Studying with children

Mum studying with her children

Concept of work from home and home family education. Mom and son are sitting at the desk. Business woman works on the Internet in a laptop, a child writes in a notebook.

Sara Habibi has two school-aged children and is doing a PhD. She talks to about the challenges this presents.

Fancy doing a PhD? The student life may appeal when you are considering all your options after having a baby. On the upside you can set your own hours, more or less, and studying keeps your mind working instead of focusing all the time on more immediate issues like playgroups, meals and homework. On the downside, a PhD requires time for deep focus and reflection, something that may be in pretty short supply when you have small children.

Sara Clarke-Habibi is doing a PhD in Education at the University of Cambridge and has two young children, aged eight and 10. She started her PhD after taking several years away from work to look after her children. She feels it is easier to study now that the children are at school than when they were younger. When her first daughter was born she was building an NGO which was working in Bosnia to promote peace through education and training teachers. She was based in Switzerland at the time. Before having children she travelled internationally to conduct training and manage projects. Once her first daughter was born she managed to focus her work more on curriculum development and writing, which was more suitable for remote working. By the time her second daughter was born she was working very reduced hours for the NGO which she says made it difficult to do anything meaningful.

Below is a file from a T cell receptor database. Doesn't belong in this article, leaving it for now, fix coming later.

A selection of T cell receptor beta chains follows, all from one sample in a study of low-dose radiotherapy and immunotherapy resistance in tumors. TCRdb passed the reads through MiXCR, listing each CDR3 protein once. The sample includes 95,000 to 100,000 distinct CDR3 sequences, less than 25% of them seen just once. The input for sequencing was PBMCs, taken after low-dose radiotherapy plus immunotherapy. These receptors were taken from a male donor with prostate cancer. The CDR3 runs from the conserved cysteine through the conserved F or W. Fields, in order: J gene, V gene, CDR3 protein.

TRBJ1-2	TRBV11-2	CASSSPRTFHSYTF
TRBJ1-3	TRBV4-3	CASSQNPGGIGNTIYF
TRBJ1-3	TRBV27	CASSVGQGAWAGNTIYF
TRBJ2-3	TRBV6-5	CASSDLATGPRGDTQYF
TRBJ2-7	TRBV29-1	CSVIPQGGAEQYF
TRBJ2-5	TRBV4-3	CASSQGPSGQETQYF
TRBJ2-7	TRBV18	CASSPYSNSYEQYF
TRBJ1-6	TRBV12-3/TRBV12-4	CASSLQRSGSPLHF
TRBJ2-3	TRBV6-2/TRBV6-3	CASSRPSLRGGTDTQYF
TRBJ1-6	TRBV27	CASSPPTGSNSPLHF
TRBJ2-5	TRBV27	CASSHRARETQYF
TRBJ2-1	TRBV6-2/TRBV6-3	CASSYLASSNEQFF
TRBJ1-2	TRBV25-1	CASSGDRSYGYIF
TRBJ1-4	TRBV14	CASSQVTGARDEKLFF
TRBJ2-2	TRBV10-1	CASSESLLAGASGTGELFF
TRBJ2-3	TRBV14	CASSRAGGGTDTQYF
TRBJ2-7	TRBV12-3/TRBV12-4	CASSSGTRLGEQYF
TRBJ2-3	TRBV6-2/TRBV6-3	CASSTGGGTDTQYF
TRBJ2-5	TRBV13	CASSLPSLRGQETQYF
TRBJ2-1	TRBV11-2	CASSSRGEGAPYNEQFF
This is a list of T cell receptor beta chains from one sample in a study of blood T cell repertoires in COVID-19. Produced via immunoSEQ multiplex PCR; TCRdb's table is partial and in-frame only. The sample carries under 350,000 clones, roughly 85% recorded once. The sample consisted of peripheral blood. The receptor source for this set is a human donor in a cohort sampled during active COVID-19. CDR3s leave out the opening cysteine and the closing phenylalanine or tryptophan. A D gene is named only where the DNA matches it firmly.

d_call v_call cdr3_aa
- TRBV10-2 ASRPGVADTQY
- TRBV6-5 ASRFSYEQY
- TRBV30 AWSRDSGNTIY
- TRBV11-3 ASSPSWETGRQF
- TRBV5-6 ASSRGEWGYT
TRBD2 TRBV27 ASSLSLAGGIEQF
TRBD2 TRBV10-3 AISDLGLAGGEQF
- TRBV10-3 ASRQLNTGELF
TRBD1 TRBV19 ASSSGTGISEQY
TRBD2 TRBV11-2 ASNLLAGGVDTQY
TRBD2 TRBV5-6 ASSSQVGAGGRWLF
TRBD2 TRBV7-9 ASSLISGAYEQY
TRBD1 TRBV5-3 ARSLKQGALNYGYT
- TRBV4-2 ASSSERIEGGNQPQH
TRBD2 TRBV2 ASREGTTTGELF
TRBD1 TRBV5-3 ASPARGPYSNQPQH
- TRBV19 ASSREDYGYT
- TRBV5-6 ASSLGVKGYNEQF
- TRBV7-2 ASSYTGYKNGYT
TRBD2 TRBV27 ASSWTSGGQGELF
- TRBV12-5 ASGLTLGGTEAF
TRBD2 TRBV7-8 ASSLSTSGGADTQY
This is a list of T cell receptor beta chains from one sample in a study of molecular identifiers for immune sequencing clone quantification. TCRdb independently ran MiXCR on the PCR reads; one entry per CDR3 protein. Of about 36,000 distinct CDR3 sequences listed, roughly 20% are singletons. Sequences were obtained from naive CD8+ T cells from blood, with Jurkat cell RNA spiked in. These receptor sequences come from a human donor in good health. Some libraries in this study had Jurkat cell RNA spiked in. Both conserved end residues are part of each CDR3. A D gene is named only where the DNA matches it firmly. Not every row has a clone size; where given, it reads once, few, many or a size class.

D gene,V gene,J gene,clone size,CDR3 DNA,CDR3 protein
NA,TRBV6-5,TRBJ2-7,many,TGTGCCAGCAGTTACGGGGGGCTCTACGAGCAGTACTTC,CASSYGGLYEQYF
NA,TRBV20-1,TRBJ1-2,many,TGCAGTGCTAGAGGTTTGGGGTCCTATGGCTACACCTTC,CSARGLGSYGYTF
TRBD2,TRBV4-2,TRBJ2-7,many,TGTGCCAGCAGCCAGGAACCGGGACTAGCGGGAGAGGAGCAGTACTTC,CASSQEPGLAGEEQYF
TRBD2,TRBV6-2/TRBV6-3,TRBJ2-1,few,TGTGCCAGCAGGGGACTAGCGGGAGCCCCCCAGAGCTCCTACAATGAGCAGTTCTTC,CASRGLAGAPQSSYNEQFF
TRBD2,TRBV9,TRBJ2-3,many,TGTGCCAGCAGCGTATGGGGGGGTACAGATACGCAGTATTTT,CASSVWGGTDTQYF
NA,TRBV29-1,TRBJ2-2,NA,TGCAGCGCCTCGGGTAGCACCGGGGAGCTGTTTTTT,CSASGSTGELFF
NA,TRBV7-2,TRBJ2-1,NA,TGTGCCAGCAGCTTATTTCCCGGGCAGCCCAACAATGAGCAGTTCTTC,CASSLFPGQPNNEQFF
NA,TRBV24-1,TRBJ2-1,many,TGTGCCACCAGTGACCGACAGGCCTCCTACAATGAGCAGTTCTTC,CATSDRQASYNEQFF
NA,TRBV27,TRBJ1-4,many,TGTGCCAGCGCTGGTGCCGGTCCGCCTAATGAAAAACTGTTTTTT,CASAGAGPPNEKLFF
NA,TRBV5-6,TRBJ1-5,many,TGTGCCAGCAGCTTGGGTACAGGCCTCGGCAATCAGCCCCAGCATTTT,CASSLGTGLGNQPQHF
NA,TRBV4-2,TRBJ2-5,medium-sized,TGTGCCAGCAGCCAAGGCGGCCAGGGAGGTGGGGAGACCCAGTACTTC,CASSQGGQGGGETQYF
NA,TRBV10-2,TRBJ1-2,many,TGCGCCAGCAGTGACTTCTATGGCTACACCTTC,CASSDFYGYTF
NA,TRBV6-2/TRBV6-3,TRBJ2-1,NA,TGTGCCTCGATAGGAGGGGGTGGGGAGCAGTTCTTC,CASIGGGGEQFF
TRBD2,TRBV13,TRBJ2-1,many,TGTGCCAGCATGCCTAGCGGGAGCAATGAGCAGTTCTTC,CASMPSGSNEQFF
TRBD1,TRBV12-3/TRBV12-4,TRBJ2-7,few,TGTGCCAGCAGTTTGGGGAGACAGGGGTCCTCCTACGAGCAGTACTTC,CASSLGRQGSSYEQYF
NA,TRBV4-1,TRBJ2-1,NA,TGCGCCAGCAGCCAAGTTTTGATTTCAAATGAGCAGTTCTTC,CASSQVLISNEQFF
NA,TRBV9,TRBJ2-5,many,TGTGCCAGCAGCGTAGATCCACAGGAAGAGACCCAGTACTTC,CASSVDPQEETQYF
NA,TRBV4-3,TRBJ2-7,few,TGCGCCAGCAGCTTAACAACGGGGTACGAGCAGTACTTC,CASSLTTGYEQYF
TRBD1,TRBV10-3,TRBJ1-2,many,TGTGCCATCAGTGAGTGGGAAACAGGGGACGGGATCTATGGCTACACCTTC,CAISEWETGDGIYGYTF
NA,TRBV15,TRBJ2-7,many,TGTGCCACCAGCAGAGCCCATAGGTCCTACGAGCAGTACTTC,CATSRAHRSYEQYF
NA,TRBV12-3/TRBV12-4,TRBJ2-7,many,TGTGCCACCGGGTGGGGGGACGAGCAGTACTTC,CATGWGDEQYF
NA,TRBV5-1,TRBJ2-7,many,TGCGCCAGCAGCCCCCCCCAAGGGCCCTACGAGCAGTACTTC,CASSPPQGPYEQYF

Switzerland offers very few part-time roles for professionals so she started to invent things she could do that had some meaning for her, including teaching English in her local community. “I needed activities where I could use my skills,” she says. She helped build websites for NGOs as this made her feel more connected to the world. “When the kids arrived, I felt like I had been sent into outer space,” she says, “and that I was losing my professional expertise and a large part of my identity. I wanted to be able to say that I found satisfaction just being with the children, and I did enjoy it. But I felt I needed more so that I could keep being myself.”

Now or never